All articles, documents and images on the website are the intellectual property of Craigencalt Rural Community Trust and copyright, and permission is required before use for any purpose. Copyright © Ron Edwards 2012.  

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Website of Craigencalt Rural Community Trust.  Scottish Charity Number: SC042702.

Company limited by guarantee not having a share capital.  Company Number: SC398444

Registered office: 11 Queen Margaret Street, Kinghorn, KY3 9SP, Scotland, UK.

Loch Users


Flora and fauna

Want to become a ‘Friend of CRCT’ or to know more about it? - Check out the brochure and please Contact Us.

The inter-linked chain of interests at Craigencalt, Kinghorn Loch, Whinnyhall and surrounding area.

Lots of watersports to try and clubs to join.  Our projects improve facilities.

The page on Birds shows the wide variety of birds in the area.  Also see our pocket booklet ‘Bird Watching Around Kinghorn Loch’.

See the Flora & Fauna page and pick up seasonal ‘Flower Cards’  on your walks.

Walking Group

Regular walks are organised throughout the area



Exciting projects for the many paths in the Pathways Booklet. Other walks by Mike Gilbert too.

Wonderfull paths throughout the area from the beaches of Kinghorn to the views from The Binn. Which birds can be found at the loch and surrounding fields Wide variety of wild flowers in the hedgerows, woods and open ground. Walking Group visits Glassmount.

Presentations & newsletters

Three presentations each year to enjoy and be informed.

This is how the area would have looked 300 million years ago with volcanoes and tropical seas and deserts About us

The area covered by Craigencalt Rural Community Trust.

The Trust operates in the countryside around Kinghorn from Whinnyhall to the North Mire.  This approximates to the historical lands of Craigencalt, Kinghorn Loch and Whinnyhall, but is flexible, always in co-operation with the landowners.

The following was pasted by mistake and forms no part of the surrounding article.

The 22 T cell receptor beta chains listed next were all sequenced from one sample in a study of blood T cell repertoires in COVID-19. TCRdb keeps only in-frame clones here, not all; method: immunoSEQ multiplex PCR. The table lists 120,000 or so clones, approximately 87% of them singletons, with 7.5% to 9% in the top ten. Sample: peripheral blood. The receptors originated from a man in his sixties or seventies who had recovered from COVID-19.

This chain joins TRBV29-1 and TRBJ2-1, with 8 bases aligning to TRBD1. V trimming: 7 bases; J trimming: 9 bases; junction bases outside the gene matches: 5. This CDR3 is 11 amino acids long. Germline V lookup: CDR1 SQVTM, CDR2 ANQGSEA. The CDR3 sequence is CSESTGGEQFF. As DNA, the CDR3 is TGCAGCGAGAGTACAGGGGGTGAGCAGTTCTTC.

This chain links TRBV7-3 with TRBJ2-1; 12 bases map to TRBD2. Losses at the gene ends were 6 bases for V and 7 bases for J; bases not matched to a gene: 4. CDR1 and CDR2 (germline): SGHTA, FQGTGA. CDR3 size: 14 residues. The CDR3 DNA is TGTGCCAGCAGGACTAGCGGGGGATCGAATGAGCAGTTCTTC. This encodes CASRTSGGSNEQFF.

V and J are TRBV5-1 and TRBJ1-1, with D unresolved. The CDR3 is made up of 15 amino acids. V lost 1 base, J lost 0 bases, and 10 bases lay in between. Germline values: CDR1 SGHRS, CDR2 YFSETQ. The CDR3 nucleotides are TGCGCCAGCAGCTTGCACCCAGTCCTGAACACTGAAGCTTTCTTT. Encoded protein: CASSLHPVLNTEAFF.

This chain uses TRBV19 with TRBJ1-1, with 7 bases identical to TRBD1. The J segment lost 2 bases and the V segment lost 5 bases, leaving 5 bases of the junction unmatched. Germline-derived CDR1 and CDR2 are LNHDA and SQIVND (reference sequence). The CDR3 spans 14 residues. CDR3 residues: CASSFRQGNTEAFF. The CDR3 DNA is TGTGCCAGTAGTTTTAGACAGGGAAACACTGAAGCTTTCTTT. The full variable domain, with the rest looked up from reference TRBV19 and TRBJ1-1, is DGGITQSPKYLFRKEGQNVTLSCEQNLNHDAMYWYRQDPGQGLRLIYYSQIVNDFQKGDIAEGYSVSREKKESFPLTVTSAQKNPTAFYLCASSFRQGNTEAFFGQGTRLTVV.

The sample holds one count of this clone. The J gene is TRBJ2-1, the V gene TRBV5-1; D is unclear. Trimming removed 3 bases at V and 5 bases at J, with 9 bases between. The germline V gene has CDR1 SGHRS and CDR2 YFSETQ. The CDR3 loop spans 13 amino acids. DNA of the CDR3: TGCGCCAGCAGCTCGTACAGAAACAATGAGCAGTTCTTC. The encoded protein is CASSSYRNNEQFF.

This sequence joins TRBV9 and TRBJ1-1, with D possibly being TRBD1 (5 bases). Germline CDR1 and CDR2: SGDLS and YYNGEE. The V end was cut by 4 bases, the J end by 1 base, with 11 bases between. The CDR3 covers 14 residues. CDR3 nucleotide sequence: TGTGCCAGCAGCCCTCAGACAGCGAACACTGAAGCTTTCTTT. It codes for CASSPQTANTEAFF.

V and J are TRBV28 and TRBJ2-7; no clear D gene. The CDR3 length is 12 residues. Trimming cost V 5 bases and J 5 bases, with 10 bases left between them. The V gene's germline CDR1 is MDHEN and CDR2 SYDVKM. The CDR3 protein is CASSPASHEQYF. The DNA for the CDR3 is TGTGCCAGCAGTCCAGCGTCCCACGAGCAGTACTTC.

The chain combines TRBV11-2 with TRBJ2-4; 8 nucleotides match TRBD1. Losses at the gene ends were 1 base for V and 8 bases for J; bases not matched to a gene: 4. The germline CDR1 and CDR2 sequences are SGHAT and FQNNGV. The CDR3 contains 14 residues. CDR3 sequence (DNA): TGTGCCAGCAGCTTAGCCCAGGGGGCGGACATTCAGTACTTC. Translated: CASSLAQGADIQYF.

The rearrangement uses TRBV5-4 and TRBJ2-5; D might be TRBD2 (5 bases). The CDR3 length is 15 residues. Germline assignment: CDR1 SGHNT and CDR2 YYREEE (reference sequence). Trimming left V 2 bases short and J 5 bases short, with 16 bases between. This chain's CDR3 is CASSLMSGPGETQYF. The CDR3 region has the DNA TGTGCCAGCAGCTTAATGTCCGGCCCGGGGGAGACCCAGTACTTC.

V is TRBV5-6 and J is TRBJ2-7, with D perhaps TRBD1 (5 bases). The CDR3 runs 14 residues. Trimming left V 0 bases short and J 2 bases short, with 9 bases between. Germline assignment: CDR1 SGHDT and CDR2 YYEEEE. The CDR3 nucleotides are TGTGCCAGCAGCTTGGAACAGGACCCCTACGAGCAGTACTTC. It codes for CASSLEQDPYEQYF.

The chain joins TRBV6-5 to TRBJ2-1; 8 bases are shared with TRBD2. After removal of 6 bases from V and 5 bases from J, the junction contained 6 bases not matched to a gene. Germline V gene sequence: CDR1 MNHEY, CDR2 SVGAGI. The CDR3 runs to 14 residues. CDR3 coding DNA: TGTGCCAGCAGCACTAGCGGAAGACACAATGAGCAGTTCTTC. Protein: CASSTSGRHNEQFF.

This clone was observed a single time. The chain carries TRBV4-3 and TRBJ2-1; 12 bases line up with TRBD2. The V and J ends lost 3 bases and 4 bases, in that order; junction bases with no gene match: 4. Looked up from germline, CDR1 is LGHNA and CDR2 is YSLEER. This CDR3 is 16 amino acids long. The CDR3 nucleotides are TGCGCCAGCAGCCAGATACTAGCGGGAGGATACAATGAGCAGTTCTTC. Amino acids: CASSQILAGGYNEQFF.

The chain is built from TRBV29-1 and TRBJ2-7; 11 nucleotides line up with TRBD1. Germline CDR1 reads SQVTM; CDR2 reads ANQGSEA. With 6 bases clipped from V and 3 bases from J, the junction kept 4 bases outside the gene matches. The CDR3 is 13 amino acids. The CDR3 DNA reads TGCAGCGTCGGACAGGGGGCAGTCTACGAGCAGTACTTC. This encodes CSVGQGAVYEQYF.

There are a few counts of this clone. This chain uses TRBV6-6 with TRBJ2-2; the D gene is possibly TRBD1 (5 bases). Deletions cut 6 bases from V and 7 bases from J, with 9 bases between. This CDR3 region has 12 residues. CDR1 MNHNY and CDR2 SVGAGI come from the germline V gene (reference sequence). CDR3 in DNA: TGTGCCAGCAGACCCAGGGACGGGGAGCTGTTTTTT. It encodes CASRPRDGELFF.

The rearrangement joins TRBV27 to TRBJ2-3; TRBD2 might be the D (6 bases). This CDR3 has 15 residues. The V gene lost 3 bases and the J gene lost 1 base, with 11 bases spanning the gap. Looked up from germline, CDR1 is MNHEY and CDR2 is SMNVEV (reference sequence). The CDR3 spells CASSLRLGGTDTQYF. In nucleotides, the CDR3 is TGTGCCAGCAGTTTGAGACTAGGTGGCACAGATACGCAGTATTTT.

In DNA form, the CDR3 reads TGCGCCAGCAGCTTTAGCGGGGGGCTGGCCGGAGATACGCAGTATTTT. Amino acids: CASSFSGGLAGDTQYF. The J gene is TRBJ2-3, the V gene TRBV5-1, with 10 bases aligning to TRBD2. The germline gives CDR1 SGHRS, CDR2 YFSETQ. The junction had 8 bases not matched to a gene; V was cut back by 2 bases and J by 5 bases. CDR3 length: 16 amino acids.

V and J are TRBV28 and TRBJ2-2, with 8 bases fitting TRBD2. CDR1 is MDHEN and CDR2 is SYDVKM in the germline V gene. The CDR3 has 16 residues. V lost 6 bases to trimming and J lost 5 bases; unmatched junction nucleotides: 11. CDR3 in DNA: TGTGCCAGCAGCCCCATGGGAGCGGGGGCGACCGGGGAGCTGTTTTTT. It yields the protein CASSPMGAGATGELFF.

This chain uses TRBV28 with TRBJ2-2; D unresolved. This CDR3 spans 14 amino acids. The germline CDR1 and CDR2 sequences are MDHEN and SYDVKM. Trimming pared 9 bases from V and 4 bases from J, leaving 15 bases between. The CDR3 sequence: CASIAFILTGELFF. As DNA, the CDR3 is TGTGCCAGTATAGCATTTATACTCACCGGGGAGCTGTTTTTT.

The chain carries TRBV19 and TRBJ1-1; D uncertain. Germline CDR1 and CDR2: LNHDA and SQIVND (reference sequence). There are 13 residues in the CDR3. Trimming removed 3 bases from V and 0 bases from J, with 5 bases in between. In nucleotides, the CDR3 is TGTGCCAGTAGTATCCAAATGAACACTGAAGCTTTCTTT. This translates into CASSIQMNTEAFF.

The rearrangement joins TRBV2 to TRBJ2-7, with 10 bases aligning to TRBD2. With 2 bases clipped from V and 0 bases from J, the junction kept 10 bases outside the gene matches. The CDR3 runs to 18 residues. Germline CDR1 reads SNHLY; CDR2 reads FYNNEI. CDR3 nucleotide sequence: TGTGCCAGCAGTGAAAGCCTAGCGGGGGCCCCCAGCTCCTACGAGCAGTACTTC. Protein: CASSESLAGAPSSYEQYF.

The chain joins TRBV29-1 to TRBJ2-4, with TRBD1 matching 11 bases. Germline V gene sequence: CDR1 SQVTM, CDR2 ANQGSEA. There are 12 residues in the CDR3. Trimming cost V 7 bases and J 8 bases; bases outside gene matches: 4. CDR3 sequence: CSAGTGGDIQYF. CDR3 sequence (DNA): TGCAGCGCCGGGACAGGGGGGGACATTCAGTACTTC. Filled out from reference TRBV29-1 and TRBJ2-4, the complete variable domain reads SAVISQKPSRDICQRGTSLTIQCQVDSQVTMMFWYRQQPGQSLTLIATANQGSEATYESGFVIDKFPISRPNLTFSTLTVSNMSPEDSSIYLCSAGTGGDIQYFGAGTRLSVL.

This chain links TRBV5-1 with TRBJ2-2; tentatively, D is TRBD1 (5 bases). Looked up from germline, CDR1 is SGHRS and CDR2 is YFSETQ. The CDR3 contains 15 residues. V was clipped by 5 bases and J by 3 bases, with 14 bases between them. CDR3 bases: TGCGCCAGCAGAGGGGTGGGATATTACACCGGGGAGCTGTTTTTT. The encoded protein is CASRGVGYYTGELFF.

Where did the Trust originate from?

From 1980 to 1986, Ron Edwards (present chairman), in his capacity as Chief Chemist for the Forth River Purification Board worked with Alcan (now Alcan Aluminium UK Ltd) to remove the pollution from Kinghorn Loch , which leached from the Whinnyhall Landfill Site.  By 1983 this was achieved and the loch improved rapidly, but was blighted with blooms of blue-green algae.  In 1996 the then Kinghorn Community Council set up a Kinghorn Loch Action Group to deal with the blooms and this developed into Kinghorn Loch Users Group (KLUG) by 1999.  Many of the user groups involved in KLUG helped form CRCT in 2011 and a Loch Users Group continued as a committee of CRCT until it merged into an informal Projects Group.  The continuing barley straw treatment has been completely successful in eliminating blooms.

The Pathways Group of the same community council helped to deal with path problems and worked with Fife Council and the community councils of Burntisland and Aberdour to plan the network of Core Paths that now criss-cross the countryside.  In 2010 the incoming community council dispensed with the services of its pathways committee and Kinghorn Pathways was born, joining the Trust in 2011.

The Trust retains a projects group to co-ordinate loch users, pathways and its walking group, but is joined by dedicated bird watchers and those enjoying the flora and fauna that abounds in this un spoilt place. The Trustees are keen to attract succession from our many “, and see the Trust continue in a sustainable manner well into the future.  The Trust provides a diverse range of presentations for Friends, together with Come & Try, a fundraising summer BBQ, Walking Festival and the Photographic Competition for the annual meeting.  We communicate with Friends through regular newsletters and the website and regular newspaper reports for the wider public.

The Charitable Aims are explained on the Governance Page and the current trustees are listed in The Team.